In recent weeks you will have spotted a thread of anarchy beginning to spread through the Nota Bene household. First the ticket for stopping in the bus lane, then for disobeying a red traffic light, followed by The Boy's violent affray on the rugby pitch. To be sure, we are not a law-abiding lot, although we have not yet plumbed the depths of Ronald Biggs misdemeanour, nor the Kray twins - although there is a passing resemblence between the boy and myself.

So you will not be surprised to learn that I have taken my cocking a snoot at authority to new levels. There are reasons for this, of course. I feel the heavy hand of authoritarianism of our New Labour master ever more heavily on my wallet and my very being. It is time for rebellion and revolution. I have been boning up on my Che to help me on my way.

Last night I was at the heart of our democracy and I took my opportunity. It was just one small step on the road to revolution, although I'm not sure I am yet a Bolshevik icon, but it's the small things that make a difference.

Here are a couple of pictures from inside the House of Commons. The policeman was not best pleased, and I was expecting to be marched down to the cells. And I don't think it'll give much away to Al Qaeda. The flock wallpaper in committee room 10 was very nice, but I was disappointed there was no chicken balti on the menu.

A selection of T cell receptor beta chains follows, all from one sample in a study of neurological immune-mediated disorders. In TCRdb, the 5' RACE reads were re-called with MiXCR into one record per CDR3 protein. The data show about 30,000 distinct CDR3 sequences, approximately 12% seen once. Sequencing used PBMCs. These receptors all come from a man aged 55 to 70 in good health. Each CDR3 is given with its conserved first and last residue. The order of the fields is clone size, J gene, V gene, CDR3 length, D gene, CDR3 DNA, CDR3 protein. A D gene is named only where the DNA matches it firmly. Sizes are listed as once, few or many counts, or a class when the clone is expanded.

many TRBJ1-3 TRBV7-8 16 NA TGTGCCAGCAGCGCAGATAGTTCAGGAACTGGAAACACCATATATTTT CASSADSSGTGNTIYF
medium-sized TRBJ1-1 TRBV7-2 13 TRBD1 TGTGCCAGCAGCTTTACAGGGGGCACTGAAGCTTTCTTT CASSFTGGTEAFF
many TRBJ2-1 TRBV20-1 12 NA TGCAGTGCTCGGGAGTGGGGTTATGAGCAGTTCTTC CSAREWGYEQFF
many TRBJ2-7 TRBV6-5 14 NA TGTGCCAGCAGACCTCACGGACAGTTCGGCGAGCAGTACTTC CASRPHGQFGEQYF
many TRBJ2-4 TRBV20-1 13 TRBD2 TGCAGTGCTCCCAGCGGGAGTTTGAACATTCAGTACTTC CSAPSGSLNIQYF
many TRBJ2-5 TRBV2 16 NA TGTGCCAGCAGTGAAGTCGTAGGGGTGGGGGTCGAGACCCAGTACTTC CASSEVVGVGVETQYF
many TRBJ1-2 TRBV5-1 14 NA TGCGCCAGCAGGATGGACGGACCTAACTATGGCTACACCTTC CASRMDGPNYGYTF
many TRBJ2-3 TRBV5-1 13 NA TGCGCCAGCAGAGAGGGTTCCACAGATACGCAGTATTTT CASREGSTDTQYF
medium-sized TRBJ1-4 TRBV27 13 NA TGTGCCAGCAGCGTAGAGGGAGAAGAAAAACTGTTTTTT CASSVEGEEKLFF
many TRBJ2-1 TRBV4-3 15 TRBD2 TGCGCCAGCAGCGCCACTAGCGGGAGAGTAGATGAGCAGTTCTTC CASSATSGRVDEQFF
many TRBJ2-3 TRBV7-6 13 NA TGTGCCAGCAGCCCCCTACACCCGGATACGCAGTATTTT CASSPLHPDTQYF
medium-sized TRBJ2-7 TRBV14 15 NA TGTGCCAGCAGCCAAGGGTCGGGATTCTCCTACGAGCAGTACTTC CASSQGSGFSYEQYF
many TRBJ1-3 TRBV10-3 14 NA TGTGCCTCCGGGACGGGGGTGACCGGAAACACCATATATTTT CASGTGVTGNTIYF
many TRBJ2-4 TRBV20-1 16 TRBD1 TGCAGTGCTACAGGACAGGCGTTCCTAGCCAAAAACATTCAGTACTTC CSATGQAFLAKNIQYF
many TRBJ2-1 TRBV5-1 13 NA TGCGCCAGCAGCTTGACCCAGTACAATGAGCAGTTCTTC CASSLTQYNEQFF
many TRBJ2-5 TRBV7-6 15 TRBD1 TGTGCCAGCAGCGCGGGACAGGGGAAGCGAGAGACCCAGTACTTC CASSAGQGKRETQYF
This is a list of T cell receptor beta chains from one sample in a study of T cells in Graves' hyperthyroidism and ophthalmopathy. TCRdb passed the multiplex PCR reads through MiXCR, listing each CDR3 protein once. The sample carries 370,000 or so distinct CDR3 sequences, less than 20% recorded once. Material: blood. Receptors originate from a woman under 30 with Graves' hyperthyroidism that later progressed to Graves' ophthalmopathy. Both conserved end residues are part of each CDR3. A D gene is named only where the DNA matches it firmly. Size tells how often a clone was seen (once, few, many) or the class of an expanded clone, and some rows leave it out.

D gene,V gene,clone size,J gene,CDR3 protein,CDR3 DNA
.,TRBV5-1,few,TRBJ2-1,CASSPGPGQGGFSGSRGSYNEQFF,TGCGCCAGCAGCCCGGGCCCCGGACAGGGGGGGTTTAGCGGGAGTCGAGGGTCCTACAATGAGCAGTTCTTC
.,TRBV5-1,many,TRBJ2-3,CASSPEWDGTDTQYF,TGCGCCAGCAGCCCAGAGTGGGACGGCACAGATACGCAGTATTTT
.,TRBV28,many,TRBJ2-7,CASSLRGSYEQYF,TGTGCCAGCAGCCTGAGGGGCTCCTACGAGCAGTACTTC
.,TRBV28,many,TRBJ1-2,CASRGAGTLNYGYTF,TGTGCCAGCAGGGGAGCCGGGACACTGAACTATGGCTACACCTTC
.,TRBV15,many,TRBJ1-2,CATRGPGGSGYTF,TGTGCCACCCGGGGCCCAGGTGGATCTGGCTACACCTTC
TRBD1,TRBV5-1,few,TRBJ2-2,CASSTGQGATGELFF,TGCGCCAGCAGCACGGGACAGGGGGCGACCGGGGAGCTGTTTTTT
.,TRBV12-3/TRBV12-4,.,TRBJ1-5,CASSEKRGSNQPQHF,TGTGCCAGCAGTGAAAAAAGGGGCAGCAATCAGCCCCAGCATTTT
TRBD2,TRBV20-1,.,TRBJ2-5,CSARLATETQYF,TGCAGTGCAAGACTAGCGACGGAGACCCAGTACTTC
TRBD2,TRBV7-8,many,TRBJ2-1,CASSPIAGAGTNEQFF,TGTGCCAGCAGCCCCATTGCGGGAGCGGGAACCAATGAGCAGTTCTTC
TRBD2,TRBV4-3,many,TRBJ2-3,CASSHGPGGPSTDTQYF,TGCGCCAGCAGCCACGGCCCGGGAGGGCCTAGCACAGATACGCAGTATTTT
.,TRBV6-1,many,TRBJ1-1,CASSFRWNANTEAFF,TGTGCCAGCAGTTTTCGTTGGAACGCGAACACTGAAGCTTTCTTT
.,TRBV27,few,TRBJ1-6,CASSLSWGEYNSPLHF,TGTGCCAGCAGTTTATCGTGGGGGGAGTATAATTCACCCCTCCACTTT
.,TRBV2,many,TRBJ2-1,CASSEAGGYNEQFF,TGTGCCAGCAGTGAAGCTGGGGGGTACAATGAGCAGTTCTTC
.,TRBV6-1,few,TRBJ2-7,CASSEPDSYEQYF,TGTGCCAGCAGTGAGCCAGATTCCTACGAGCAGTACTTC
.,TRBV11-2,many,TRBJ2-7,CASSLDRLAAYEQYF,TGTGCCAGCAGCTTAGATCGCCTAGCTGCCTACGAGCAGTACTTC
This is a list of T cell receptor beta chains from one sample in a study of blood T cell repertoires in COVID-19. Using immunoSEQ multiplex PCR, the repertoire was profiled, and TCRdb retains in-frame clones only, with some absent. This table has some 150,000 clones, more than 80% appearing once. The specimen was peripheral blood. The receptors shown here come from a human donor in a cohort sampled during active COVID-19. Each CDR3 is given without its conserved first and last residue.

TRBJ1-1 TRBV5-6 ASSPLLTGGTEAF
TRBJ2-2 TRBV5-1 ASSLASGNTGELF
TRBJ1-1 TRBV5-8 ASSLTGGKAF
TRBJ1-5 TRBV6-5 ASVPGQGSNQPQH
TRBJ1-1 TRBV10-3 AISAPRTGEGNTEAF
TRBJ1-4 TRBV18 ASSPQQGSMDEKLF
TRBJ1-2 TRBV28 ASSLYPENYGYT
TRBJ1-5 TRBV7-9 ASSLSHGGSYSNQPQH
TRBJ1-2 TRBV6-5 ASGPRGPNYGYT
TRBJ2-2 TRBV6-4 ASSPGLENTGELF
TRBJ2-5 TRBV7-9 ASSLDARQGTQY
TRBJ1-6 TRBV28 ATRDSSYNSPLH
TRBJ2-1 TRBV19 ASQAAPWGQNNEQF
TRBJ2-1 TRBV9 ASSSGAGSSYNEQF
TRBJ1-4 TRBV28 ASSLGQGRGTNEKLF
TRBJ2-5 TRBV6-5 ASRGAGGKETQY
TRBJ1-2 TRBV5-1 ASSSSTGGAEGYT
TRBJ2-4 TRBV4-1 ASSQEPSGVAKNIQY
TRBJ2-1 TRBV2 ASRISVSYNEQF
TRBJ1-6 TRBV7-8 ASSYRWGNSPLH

Monday, 19 October 2009

His Royal Highness

Winter has arrived. I don't need to read the weather forecasts to know this. I feel it in my bones. In my finger bones in particular. That's not some strange physical quirk on my part, and I don't get cold feet in the night either. It's just that when I'm on the motorbike, the cold gets through. Doesn't matter what I do, I freeze. And the leaves haven't even fallen yet. In most places they're still green, although Epping Forest is beginning to turn brown, orange and golden yellow. It's a beautiful place to walk your dog. I wish I had a dog.

But at least it's warm in the cottage (inspite of British Gas declaring war on my boiler and decreeing it defunct and the sole cause of global warming). For the boy, though, he's not had that warmth this weekend. He's been away on is Duke of Edinburgh Award hike, sleeping under canvas. He's back tonight, and hopefully not encased in a block of ice, like Scrat. I'm looking forward to it in eager anticipation of being subjected to a non-stop barrage of tales of daring and adventure from arrival until bedtime, and then again at breakfast tomorrow...and for the following days, weeks and months thereafter.

This weekend appears to be the weekend for everyone to do their DoE...I've seen numerous bedraggled pictures of friends' offspring on Facebook. In my day, it was the few and not the many that made the sacrifice. But these days, it seems a basic qualification for life. The boy appears to enjoy it - he's also doing cycling down at the local club, and helping out at the Drama Club. So his evenings and weekends are pretty full, even before the rigours of homework, and putting his socks in the wash basket.

I hope the Duke is proud of what the youth do in his name.